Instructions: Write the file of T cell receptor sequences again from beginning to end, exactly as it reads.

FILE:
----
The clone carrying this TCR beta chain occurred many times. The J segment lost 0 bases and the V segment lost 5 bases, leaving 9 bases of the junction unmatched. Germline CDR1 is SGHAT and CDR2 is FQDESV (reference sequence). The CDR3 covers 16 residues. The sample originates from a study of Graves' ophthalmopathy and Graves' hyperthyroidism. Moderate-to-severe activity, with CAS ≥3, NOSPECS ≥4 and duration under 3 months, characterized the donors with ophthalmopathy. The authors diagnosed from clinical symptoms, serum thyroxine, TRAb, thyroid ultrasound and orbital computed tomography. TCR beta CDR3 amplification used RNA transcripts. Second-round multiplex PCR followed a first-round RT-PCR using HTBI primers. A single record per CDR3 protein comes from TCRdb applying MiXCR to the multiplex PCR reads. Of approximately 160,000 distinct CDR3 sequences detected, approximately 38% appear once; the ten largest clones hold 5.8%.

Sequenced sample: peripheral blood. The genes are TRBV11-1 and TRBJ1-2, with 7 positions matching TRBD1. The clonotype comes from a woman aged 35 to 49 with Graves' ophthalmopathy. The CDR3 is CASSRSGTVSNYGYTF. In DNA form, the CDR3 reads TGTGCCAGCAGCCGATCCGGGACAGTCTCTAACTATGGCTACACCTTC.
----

The clone carrying this TCR beta chain occurred many times. The J segment lost 0 bases and the V segment lost 5 bases, leaving 9 bases of the junction unmatched. Germline CDR1 is SGHAT and CDR2 is FQDESV (reference sequence). The CDR3 covers 16 residues. The sample originates from a study of Graves' ophthalmopathy and Graves' hyperthyroidism. Moderate-to-severe activity, with CAS ≥3, NOSPECS ≥4 and duration under 3 months, characterized the donors with ophthalmopathy. The authors diagnosed from clinical symptoms, serum thyroxine, TRAb, thyroid ultrasound and orbital computed tomography. TCR beta CDR3 amplification used RNA transcripts. Second-round multiplex PCR followed a first-round RT-PCR using HTBI primers. A single record per CDR3 protein comes from TCRdb applying MiXCR to the multiplex PCR reads. Of approximately 160,000 distinct CDR3 sequences detected, approximately 38% appear once; the ten largest clones hold 5.8%.

Sequenced sample: peripheral blood. The genes are TRBV11-1 and TRBJ1-2, with 7 positions matching TRBD1. The clonotype comes from a woman aged 35 to 49 with Graves' ophthalmopathy. The CDR3 is CASSRSGTVSNYGYTF. In DNA form, the CDR3 reads TGTGCCAGCAGCCGATCCGGGACAGTCTCTAACTATGGCTACACCTTC.